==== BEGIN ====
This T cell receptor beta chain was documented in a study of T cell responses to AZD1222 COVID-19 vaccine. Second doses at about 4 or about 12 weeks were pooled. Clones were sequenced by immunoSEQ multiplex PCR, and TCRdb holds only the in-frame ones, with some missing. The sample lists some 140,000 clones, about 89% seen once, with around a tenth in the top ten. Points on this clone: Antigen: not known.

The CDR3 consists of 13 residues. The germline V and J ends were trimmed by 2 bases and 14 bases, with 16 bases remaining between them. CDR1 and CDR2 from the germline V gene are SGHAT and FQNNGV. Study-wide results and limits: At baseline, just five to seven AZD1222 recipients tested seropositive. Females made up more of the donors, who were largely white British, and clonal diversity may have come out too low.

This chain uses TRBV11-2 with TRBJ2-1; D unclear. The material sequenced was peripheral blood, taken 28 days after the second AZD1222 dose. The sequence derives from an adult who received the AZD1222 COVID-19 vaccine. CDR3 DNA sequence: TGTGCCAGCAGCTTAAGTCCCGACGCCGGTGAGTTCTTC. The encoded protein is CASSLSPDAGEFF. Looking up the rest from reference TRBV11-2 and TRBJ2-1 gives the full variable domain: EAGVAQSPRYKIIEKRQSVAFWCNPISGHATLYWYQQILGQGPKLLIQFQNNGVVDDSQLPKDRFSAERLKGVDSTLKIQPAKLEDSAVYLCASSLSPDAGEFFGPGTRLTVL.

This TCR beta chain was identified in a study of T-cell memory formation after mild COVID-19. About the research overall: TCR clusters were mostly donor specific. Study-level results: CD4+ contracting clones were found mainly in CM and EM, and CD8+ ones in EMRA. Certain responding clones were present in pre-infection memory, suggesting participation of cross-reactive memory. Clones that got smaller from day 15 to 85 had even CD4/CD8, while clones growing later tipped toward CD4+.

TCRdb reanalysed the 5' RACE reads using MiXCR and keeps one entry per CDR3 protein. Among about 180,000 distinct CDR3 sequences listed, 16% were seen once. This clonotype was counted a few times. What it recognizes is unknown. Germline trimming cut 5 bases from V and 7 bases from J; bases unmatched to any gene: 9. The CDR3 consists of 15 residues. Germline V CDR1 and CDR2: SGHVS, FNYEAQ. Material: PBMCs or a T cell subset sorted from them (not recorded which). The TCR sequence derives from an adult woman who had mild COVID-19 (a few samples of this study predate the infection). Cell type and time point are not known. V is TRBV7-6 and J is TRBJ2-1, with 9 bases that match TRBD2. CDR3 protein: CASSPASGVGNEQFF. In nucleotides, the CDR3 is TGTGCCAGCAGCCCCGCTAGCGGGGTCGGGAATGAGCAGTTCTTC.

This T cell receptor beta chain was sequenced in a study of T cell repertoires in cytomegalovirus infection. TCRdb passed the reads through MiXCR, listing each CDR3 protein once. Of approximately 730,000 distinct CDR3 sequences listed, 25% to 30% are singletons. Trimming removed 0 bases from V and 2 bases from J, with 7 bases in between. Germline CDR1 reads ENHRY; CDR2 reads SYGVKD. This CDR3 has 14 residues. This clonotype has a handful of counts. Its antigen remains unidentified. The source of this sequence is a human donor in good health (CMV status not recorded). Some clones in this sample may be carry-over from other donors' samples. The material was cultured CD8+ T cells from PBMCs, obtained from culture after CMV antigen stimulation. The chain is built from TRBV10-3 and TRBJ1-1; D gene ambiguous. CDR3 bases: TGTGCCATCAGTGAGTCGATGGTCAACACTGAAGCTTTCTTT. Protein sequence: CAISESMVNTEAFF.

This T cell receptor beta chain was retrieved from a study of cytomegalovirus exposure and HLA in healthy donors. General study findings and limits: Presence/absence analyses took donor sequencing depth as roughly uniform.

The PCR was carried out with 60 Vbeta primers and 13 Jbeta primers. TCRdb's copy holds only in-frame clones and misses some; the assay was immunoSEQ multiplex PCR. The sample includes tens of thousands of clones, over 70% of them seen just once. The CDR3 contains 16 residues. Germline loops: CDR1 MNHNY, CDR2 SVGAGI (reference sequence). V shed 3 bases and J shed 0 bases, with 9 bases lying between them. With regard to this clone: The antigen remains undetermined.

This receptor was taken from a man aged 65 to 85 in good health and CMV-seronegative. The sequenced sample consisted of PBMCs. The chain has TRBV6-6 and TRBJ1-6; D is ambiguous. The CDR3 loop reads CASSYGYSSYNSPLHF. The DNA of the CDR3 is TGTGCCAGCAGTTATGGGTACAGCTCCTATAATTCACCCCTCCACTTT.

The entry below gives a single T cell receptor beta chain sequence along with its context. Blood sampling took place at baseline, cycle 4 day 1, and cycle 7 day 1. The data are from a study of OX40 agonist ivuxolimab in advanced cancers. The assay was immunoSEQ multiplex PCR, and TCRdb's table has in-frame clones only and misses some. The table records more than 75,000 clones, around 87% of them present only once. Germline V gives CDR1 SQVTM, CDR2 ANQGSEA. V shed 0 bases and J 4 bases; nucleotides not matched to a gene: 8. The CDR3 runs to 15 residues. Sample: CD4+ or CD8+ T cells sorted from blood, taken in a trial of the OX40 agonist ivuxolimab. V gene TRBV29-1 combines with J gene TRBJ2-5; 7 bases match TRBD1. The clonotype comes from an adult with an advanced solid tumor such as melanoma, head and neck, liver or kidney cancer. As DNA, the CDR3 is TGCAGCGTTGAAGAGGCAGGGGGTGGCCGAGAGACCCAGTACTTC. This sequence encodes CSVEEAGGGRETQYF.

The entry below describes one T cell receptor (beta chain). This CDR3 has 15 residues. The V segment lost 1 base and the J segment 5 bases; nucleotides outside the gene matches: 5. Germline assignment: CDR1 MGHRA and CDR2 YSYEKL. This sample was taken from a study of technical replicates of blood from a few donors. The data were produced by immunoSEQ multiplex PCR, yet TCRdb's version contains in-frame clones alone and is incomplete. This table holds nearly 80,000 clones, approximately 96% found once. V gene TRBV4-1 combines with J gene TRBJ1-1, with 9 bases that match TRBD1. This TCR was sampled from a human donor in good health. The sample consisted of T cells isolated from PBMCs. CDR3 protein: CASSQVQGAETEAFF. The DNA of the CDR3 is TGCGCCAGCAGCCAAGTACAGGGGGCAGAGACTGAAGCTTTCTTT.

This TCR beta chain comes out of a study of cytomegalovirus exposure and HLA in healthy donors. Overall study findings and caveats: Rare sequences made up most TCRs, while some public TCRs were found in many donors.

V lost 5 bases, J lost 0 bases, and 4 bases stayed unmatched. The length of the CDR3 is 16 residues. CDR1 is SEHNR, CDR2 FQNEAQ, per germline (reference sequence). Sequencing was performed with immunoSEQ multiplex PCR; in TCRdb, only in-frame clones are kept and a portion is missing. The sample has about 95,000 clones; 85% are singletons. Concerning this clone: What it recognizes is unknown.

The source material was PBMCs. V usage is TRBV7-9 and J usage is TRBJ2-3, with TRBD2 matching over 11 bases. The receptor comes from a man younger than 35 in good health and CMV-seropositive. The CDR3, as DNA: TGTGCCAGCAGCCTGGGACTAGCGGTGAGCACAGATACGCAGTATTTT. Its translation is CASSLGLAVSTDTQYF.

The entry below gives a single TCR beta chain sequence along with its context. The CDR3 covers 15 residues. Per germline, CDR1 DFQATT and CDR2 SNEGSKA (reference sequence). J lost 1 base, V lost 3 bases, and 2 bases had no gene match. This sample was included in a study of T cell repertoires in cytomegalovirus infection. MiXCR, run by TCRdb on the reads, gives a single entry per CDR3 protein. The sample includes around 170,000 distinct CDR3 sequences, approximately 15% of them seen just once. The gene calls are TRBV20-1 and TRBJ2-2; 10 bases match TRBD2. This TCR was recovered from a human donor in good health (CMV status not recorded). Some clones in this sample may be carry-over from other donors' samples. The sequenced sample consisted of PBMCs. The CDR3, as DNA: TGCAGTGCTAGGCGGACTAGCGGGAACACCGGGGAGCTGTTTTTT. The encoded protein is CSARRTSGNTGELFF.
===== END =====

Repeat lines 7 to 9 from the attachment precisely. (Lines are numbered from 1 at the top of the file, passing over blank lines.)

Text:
This T cell receptor beta chain was retrieved from a study of cytomegalovirus exposure and HLA in healthy donors. General study findings and limits: Presence/absence analyses took donor sequencing depth as roughly uniform.

The PCR was carried out with 60 Vbeta primers and 13 Jbeta primers. TCRdb's copy holds only in-frame clones and misses some; the assay was immunoSEQ multiplex PCR. The sample includes tens of thousands of clones, over 70% of them seen just once. The CDR3 contains 16 residues. Germline loops: CDR1 MNHNY, CDR2 SVGAGI (reference sequence). V shed 3 bases and J shed 0 bases, with 9 bases lying between them. With regard to this clone: The antigen remains undetermined.

This receptor was taken from a man aged 65 to 85 in good health and CMV-seronegative. The sequenced sample consisted of PBMCs. The chain has TRBV6-6 and TRBJ1-6; D is ambiguous. The CDR3 loop reads CASSYGYSSYNSPLHF. The DNA of the CDR3 is TGTGCCAGCAGTTATGGGTACAGCTCCTATAATTCACCCCTCCACTTT.